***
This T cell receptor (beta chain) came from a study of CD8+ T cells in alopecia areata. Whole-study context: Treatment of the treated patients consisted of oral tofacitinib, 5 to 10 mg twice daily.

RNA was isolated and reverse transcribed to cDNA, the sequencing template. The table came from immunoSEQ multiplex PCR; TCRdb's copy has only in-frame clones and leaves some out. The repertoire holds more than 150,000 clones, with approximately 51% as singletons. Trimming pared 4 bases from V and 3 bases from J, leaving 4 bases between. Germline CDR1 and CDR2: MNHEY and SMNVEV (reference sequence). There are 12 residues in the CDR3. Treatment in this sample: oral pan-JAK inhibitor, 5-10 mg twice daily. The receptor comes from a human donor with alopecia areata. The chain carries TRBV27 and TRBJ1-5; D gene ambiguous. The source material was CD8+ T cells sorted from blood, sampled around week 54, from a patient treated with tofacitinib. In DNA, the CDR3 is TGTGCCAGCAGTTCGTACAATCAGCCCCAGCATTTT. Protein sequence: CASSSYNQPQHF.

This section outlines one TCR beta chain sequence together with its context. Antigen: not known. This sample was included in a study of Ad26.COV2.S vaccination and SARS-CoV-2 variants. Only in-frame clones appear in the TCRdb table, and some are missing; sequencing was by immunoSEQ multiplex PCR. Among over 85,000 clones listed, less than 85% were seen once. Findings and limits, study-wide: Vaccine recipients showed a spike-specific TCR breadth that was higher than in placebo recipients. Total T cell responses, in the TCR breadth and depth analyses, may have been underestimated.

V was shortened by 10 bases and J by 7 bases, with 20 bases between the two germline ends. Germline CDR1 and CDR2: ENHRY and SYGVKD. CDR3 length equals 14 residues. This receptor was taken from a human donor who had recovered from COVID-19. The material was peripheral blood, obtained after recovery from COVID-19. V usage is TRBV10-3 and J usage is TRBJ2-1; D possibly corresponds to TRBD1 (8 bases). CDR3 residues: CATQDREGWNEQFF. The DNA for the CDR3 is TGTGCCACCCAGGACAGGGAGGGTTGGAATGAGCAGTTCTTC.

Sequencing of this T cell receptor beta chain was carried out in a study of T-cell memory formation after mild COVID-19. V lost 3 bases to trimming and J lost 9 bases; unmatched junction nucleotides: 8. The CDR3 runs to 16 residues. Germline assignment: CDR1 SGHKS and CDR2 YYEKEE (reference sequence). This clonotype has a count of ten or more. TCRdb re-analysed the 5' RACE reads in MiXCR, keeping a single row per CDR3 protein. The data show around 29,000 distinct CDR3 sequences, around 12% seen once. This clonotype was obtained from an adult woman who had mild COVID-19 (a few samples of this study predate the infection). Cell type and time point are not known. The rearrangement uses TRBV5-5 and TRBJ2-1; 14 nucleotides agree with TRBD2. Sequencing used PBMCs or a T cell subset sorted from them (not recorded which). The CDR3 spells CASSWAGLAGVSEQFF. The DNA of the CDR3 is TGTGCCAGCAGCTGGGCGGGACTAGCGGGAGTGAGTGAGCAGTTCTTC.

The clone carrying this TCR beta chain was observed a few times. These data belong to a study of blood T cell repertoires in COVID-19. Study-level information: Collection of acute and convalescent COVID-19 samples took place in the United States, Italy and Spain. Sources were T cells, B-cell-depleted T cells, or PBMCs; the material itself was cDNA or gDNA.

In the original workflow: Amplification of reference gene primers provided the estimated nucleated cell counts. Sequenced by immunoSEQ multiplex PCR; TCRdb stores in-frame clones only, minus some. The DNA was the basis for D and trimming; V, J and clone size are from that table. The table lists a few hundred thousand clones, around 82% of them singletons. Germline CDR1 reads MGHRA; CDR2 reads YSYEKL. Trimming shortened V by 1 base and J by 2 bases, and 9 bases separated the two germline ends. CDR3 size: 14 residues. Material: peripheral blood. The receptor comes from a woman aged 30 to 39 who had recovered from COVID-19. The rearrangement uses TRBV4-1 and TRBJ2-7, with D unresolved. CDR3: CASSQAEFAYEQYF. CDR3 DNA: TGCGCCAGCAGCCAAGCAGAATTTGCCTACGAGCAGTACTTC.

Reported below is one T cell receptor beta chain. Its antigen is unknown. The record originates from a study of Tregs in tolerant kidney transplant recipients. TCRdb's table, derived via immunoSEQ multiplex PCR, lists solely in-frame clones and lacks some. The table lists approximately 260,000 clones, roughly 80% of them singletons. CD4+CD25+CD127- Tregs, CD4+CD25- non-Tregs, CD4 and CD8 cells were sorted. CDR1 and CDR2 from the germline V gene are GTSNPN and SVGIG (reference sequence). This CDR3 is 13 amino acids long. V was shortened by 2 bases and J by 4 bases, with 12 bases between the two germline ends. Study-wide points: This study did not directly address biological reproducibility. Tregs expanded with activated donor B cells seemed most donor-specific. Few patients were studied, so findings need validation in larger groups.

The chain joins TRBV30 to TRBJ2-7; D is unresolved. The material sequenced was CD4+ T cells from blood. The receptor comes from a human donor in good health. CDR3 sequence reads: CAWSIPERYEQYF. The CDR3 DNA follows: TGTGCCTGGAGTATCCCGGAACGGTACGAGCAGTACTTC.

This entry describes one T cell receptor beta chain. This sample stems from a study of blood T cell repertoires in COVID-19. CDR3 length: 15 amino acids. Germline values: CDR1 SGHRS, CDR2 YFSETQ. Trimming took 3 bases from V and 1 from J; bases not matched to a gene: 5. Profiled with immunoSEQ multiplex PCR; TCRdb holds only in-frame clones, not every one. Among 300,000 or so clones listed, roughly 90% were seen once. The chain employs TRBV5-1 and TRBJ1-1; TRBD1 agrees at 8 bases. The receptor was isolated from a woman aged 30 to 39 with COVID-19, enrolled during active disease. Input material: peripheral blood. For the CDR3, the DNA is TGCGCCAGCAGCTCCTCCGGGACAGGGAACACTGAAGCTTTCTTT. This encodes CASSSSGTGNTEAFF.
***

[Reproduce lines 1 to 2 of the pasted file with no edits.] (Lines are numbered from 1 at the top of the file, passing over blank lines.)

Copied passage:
This T cell receptor (beta chain) came from a study of CD8+ T cells in alopecia areata. Whole-study context: Treatment of the treated patients consisted of oral tofacitinib, 5 to 10 mg twice daily.

RNA was isolated and reverse transcribed to cDNA, the sequencing template. The table came from immunoSEQ multiplex PCR; TCRdb's copy has only in-frame clones and leaves some out. The repertoire holds more than 150,000 clones, with approximately 51% as singletons. Trimming pared 4 bases from V and 3 bases from J, leaving 4 bases between. Germline CDR1 and CDR2: MNHEY and SMNVEV (reference sequence). There are 12 residues in the CDR3. Treatment in this sample: oral pan-JAK inhibitor, 5-10 mg twice daily. The receptor comes from a human donor with alopecia areata. The chain carries TRBV27 and TRBJ1-5; D gene ambiguous. The source material was CD8+ T cells sorted from blood, sampled around week 54, from a patient treated with tofacitinib. In DNA, the CDR3 is TGTGCCAGCAGTTCGTACAATCAGCCCCAGCATTTT. Protein sequence: CASSSYNQPQHF.